First of all, these snack restaurants are usually quite small, around 3m² to 6m² maximum. The atmosphere is naturally quite intimate. You can definitely hear other people’s conversation (and others can hear yours).


Secondly, you will see people from all ages coming here. There are grandparents or parents coming with their grandchildren or children after picking them up from school (you can tell by the uniform worn by the children). There are friends in their 40’s, in their 30’s or in their 20’s, or teenagers. There are people coming alone. They will be concentrating on their food, watching their phone or video-calling their friends or family without earphones.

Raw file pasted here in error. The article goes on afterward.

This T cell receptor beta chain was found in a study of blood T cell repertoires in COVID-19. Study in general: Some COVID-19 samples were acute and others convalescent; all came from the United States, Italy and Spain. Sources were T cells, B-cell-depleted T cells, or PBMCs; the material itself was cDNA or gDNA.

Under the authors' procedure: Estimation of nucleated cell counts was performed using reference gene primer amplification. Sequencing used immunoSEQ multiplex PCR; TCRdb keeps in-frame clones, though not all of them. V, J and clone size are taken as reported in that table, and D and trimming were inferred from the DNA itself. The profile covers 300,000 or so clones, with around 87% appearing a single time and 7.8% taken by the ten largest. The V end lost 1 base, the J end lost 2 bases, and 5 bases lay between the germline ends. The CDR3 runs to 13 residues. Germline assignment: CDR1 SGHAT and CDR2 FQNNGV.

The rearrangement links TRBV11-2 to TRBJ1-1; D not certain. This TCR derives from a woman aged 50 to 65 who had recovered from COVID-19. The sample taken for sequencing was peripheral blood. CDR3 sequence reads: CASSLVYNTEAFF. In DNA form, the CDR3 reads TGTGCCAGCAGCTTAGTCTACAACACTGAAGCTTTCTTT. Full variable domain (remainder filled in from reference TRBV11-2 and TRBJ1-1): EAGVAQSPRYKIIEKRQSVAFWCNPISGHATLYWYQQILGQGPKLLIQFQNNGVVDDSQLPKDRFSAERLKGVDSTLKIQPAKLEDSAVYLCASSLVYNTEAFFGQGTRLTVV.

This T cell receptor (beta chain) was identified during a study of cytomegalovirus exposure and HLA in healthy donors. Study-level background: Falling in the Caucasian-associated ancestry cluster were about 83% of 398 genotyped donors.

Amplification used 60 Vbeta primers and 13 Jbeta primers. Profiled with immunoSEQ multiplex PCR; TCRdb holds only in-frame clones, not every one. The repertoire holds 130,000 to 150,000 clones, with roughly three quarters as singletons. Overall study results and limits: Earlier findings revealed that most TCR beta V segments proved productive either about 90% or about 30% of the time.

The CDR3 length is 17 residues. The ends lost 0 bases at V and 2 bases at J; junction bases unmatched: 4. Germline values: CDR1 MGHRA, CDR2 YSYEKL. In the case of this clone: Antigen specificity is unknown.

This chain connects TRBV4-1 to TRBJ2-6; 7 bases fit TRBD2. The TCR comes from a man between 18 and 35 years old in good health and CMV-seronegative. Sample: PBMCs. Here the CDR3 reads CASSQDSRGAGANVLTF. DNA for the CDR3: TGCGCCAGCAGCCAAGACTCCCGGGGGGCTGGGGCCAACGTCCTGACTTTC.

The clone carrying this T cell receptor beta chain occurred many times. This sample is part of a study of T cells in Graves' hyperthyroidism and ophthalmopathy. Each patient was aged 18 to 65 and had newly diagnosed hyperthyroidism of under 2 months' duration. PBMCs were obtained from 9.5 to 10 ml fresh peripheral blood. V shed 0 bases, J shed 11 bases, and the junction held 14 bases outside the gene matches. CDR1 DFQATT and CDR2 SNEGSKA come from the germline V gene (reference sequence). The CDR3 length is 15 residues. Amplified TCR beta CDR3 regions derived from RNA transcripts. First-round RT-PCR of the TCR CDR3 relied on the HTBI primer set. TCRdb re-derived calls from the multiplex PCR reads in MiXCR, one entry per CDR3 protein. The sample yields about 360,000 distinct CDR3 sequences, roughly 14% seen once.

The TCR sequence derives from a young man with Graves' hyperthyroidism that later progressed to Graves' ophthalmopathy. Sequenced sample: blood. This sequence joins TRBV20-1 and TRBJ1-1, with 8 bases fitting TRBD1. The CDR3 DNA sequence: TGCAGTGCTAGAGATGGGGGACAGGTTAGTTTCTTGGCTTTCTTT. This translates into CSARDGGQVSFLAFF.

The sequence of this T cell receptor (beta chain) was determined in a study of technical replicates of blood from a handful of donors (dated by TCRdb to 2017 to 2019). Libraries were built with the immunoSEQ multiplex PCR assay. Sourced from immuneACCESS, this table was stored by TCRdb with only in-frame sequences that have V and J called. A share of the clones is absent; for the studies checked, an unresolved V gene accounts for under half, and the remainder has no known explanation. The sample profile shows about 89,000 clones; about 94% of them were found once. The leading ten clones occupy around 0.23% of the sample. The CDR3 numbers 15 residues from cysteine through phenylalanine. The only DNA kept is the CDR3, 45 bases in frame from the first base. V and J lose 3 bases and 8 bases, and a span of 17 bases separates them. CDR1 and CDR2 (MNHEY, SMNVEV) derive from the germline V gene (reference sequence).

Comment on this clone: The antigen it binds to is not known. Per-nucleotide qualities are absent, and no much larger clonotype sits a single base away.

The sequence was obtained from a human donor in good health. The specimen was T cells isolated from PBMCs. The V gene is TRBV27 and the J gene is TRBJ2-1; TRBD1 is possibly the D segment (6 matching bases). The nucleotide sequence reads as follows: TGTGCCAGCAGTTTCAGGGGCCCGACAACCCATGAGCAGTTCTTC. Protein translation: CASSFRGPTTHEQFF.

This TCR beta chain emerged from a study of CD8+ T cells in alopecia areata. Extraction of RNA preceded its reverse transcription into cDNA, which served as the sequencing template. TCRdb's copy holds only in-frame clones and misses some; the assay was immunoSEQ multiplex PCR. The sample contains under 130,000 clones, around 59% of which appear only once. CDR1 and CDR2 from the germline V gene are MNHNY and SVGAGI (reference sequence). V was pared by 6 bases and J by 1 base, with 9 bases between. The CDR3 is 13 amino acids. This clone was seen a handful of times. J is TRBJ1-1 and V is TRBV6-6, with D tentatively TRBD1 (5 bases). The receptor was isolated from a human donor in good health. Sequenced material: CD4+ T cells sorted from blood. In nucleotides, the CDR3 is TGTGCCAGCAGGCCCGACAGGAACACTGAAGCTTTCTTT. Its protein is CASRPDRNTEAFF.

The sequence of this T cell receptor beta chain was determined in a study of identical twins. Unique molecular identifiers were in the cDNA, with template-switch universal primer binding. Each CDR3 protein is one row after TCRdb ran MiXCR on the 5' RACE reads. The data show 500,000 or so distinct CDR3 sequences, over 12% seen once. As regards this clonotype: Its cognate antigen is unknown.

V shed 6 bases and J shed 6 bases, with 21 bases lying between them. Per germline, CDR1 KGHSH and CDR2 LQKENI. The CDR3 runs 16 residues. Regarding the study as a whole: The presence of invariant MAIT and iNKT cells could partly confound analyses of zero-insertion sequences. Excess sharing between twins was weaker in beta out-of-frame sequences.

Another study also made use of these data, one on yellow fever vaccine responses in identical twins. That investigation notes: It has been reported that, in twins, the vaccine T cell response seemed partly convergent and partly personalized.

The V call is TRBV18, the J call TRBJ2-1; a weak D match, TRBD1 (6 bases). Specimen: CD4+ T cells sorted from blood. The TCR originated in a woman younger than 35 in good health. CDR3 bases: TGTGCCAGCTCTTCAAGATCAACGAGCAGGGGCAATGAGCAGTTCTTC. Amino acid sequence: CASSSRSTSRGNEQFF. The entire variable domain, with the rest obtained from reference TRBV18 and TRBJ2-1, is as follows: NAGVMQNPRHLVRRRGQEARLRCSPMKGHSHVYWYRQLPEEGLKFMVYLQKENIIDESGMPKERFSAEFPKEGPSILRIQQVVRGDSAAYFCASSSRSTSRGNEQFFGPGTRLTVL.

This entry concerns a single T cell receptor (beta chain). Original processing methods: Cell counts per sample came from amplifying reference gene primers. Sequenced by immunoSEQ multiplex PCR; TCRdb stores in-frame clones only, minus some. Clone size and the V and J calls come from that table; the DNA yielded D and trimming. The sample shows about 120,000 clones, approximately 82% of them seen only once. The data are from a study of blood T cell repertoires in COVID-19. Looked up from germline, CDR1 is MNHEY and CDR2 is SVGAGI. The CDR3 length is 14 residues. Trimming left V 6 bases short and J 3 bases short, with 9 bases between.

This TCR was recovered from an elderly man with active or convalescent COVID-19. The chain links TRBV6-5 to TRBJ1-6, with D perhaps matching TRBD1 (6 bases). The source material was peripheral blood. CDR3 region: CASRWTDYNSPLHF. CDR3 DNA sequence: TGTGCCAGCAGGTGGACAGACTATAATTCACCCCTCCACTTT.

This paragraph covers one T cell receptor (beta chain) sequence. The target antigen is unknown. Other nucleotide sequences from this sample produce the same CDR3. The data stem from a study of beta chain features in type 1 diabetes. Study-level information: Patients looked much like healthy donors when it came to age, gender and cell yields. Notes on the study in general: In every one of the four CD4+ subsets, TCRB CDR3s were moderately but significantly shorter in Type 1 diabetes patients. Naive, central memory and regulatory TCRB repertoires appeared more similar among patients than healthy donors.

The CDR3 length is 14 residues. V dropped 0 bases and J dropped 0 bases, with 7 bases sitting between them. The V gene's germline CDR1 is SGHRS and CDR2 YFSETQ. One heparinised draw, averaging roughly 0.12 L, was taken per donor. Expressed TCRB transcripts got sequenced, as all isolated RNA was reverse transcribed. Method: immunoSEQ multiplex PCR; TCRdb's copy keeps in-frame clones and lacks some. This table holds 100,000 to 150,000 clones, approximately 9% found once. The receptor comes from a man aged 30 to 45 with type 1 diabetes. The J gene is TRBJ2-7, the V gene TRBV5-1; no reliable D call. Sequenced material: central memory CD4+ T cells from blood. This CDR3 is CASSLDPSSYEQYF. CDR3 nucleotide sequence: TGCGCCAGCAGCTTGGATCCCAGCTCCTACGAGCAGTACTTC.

The best part is the sounds you can hear in a “Lebhing da sa”. There are two types of sounds, both related to the same phenomena. The first sound is this unique sound of one creating saliva to relieve her or his mouth burning because of the chilli. The second sound is that of running noses and nose-blowing. “Lebhing” is always served extremely spicy, so that it makes your nose run almost immediately. You know, in Lhasa, in front of almost all public toilets, a person (usually a lady) sells tissues. “Lebhing” restaurant owners should think about making a similar business inside of their shop, they might be able to top up their monthly income with it.


2) Fried potatoes


Fried potatoes seem to be the favourite snack of Lhasa people, closely tied with “Lebhing”. However you can see fried potatoes much more in Lhasa’s streets, as you can eat potatoes in the street more easily than “Lebhing”.


In Lhasa dialect, fried potatoes are called "Sho Dhrak" (ཞོག་བཀྲག)


Are they basic French fries or wedges?